NHL Notebook: Attacking Defencemen Push NHL’s Offensive Surge

Calgary Flames defenceman Mark Giordano remembers a time not that long ago when playing the position was more about giving ground than taking it.

He might try holding the blue line on a clearing attempt in the offensive zone, but otherwise the idea was usually to retreat and regroup.

Not anymore. Not in today’s NHL.

“This is the most active I’ve ever seen defencemen in the league in my career,” Calgary’s 35-year-old captain said. “Every team is so well-coached that there’s really nothing off the rush unless you put your (defencemen) in the rush.”

Giordano, John Carlson of the Washington Capitals, Morgan Rielly of the Toronto Maple Leafs and Thomas Chabot of the Ottawa Senators are each averaging more than a point per game this season.

Heading into Wednesday’s action, Carlson led all blue-liners on a per-outing basis with 35 points in 31 games (1.13 average) followed by Giordano’s 35 points in 33 games (1.06 average), Rielly’s 36 points in 34 games (1.06 average) and Chabot’s 36 points in 35 games (1.03 average).

Brent Burns (0.97) of the San Jose Sharks, Keith Yandle (0.94) of the Florida Panthers and Dustin Byfuglien (0.93) of the Winnipeg Jets are just off the pace.

Only three defenceman have averaged a point per game or better in a full season since the mid-1990s — Nicklas Lidstrom in 2005-06, Mike Green in both 2008-09 and 2009-10, and Erik Karlsson in 2015-16. Green, it should be noted, only played 68 and 75 games, respectively, in his banner campaigns.

Nicklas Lidstrom Norris Trophy
Nicklas Lidstrom (Icon SMI)

No season has seen more than one defenceman finish at a point-per-game pace since 1995-96, when Ray Bourque, Brian Leetch and Sergei Zubov accomplished the feat. Zubov only played 68 games that season, while Paul Coffey just missed out with 74 points in 76 games.

More than any other time in a generation, the current crop of defencemen are jumping up to help a team’s forwards in transition, making aggressive plays in the neutral zone and keeping pucks alive with a pinch.

“You need a fourth man,” explained Giordano, whose career-high for points in a season is 56.

Scoring is up across the board in the NHL, with an average 6.19 goals per game so far in 2018-19. If that number holds it would surpass the post-lockout 2005-06 season (6.17) and be the most since 1995-96 (6.29).

Mark Giordano
Calgary Flames defenceman Mark Giordano remembers a time not that long ago when playing his position more often than not meant giving ground. Giordano, right, is congratulated by Calgary Flames teammate Elias Lindholm after scoring during the first period of an NHL hockey game against the St. Louis Blues, in St. Louis, Mo., Sunday, Dec. 16, 2018. THE CANADIAN PRESS/AP-Jeff Roberson

While there are some gaudy numbers among the league’s forwards — Colorado Avalanche winger Mikko Rantanan leads with 56 points and Washington sniper Alex Ovechkin already has 29 goals — Rielly said he’s seen a noticeable jump in defenceman doing their part since he joined the league in 2013.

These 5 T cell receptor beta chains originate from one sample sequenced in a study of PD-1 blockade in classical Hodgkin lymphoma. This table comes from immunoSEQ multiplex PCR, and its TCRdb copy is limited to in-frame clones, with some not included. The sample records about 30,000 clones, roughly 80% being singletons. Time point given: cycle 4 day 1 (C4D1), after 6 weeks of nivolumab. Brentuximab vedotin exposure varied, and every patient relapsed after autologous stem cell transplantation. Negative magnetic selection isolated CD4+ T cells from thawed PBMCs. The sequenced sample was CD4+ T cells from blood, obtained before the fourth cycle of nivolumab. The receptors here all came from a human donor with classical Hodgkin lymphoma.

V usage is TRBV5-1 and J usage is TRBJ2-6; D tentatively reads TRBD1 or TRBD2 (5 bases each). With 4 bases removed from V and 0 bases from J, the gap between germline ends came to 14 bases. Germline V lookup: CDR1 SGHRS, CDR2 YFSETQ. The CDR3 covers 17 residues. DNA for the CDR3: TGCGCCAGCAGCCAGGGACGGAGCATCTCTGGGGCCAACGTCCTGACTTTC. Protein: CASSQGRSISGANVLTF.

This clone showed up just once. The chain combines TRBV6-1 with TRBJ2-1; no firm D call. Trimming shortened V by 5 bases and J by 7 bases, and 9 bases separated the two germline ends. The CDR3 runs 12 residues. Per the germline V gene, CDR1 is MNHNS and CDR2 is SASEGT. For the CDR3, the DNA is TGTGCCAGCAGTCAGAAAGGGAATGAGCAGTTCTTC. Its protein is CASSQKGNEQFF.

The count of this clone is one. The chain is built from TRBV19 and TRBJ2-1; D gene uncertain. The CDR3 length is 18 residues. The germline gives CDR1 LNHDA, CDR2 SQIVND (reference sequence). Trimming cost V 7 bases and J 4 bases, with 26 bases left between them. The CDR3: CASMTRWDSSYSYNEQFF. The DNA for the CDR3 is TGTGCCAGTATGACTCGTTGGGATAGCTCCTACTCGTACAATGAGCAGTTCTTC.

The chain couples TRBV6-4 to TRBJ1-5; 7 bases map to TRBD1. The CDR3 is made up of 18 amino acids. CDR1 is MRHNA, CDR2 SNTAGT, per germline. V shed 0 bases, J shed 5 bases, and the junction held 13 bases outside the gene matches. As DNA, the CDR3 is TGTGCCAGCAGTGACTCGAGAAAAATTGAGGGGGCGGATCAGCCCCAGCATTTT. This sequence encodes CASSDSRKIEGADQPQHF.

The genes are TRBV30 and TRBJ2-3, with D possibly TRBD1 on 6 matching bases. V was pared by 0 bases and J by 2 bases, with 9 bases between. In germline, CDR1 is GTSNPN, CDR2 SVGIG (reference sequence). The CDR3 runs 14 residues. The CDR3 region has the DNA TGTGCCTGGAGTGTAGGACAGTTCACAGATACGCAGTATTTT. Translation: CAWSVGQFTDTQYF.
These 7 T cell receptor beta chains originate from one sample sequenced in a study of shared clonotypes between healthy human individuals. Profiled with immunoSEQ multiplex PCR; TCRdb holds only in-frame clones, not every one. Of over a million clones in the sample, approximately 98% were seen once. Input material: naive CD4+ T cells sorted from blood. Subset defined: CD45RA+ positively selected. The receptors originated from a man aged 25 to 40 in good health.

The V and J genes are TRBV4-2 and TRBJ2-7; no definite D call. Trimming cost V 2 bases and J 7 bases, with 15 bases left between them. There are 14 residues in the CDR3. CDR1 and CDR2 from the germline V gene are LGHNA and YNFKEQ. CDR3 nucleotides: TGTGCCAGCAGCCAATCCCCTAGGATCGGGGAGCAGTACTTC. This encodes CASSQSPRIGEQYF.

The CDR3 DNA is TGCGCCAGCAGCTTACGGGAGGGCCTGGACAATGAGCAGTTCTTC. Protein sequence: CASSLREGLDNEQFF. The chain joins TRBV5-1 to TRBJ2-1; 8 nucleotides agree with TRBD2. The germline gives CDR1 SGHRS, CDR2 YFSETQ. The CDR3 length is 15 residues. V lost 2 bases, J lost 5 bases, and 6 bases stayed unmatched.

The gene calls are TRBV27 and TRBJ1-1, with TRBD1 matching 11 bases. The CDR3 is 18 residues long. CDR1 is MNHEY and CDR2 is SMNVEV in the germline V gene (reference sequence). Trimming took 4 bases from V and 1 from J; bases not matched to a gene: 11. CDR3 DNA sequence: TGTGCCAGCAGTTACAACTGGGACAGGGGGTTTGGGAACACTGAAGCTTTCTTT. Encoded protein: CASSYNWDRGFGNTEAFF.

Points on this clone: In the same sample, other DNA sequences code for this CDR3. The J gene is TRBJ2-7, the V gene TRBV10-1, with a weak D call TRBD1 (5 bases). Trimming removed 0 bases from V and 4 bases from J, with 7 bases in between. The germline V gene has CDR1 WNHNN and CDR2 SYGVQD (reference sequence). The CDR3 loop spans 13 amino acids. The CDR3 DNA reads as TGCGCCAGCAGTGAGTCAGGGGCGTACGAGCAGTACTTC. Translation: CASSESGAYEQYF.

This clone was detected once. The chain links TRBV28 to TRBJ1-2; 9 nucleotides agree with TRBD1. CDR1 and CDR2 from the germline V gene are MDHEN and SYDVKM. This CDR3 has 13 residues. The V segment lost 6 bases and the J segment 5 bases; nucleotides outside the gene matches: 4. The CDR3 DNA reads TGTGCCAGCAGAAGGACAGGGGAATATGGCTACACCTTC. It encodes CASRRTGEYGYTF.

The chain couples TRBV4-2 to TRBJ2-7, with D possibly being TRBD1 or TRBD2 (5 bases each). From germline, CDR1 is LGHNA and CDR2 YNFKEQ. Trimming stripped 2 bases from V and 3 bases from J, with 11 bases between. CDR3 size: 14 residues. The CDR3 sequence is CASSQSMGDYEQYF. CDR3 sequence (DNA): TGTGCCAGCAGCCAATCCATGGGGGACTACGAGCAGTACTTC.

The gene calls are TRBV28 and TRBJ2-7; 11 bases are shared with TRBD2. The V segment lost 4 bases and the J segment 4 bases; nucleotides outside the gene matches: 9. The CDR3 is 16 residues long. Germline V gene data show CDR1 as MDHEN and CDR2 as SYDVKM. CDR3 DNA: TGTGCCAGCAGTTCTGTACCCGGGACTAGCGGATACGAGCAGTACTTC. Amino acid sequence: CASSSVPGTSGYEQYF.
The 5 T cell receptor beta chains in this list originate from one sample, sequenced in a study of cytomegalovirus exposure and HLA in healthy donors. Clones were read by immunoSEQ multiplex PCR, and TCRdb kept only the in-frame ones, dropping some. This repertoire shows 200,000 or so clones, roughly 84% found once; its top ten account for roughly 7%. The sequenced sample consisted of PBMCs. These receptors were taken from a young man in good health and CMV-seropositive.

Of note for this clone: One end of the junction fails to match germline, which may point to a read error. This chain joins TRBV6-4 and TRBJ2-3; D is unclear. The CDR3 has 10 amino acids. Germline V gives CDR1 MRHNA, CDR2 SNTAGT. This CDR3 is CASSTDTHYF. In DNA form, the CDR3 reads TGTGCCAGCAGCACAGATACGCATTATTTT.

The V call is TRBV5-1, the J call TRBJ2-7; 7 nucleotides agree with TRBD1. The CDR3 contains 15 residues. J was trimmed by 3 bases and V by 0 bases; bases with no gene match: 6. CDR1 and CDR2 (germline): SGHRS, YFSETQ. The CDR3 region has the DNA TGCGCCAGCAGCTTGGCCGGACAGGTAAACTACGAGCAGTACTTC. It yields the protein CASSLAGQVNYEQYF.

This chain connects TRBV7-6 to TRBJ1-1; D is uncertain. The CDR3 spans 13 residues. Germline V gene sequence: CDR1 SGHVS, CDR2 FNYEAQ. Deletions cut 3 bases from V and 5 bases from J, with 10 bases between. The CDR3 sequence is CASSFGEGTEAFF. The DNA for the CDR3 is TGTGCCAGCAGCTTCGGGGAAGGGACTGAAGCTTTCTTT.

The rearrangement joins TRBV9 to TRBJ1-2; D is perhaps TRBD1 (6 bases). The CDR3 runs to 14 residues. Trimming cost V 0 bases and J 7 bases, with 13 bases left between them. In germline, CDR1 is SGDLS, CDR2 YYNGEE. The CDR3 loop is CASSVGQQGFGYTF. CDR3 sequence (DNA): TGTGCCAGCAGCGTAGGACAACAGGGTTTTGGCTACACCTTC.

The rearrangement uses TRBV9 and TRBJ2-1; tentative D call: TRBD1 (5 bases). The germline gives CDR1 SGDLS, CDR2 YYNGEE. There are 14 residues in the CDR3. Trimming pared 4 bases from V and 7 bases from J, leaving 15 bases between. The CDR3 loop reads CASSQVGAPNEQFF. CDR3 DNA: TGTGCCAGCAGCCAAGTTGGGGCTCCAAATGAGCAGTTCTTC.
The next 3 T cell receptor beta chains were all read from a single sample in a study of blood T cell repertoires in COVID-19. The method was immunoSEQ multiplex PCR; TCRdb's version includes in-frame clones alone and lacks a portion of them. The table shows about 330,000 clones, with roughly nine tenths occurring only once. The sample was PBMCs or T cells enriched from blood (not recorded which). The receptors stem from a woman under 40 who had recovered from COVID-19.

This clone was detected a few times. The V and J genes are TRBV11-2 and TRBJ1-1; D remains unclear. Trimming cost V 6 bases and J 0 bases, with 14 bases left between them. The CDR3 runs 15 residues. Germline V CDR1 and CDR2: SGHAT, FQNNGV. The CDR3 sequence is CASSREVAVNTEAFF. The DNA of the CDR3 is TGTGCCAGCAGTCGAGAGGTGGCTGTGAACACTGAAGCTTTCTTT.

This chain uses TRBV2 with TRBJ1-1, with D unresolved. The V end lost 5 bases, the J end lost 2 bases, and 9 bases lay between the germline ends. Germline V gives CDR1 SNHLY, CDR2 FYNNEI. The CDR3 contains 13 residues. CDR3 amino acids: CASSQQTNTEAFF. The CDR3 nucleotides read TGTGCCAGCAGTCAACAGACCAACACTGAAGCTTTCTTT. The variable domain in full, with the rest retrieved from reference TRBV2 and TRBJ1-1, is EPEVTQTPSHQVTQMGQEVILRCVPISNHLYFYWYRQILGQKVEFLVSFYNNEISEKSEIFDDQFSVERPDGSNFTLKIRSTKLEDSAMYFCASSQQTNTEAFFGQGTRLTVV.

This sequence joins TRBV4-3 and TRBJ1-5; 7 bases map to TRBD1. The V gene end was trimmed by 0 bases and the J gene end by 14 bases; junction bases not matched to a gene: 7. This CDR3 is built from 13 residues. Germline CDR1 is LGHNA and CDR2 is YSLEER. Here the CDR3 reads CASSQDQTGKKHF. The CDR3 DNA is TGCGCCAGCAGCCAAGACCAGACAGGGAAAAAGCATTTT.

“It’s become a bit more common,” said the 24-year-old. “It’s important for guys like me, and for other guys who feel like they can contribute, to do that.”

There’s little doubt rule changes aimed at creating more room for players and the implementation of smaller goalie equipment are contributing to the bump in offence, but Buffalo Sabres head coach Phil Housley said tactics have also shifted when it comes to activating defenders.

“It’s just the team structure,” said the Hall of Fame blue-liner with five point-a-game seasons to his name. “A lot has to do with defencemen adding to the rush or, in the offensive zone, getting involved in the cycle.

“It’s really more of a five-man attack.”

Flames head coach Bill Peters said defencemen are now coming into to the league wanting to push the pace after doing the same in minor hockey, junior and university.

“The way they’re being developed has changed,” he said. “They’re up in the rush, they’re leading the rush.

“As (NHL) coaches, you probably more have to rein them in than encourage them go get in the rush.”

Peters added that willingness to go forward is a double-edged sword at the other end of the ice, which in turn leads to even more goals.

“It also shows some inefficiencies amongst young guys,” he said. “The league is probably not as good defensively as it has been.

“But the flip side of that is there’s a lot of excitement.”

And while Carlson, Giordano, Rielly and Chabot have had great starts, Leafs head coach Mike Babcock, who got a first-hand look at Lidstrom for seven season behind the Detroit Red Wings’ bench, preferred not to assess the current crop of offensive defencemen before the 40-game mark.

Thomas Chabot, Ottawa Senators
Thomas Chabot, Ottawa Senators #72, November 27, 2018 (Amy Irvin / The Hockey Writers)

“Those guys are good players and can really skate,” Babcock said. “But I think 82 games has a way of levelling things out.”

Time will tell in a league continuing to trend towards more goals.



Placed on injured reserve with an abdominal strain earlier this week, Cory Schneider has had a rough 12 months. The New Jersey Devils goalie, who lost the starting job to Keith Kinkaid last season, hasn’t won since Dec. 27, 2017, and is 0-15-3 in his last 19 regular-season starts with an .859 save percentage and a 4.26 goals-against average.



Colorado’s top line of Mikko Rantanen, Nathan MacKinnon and Gabriel Landeskog have combined for 150 points through their team’s 34 games. That’s more than the Los Angeles Kings’ entire forward group (149 points in 35 games).


With files from Canadian Press sports reporter Donna Spencer and Associated Press hockey writer Stephen Whyno


Follow @JClipperton_CP on Twitter

Joshua Clipperton’s weekly NHL notebook is published every Wednesday

Joshua Clipperton, The Canadian Press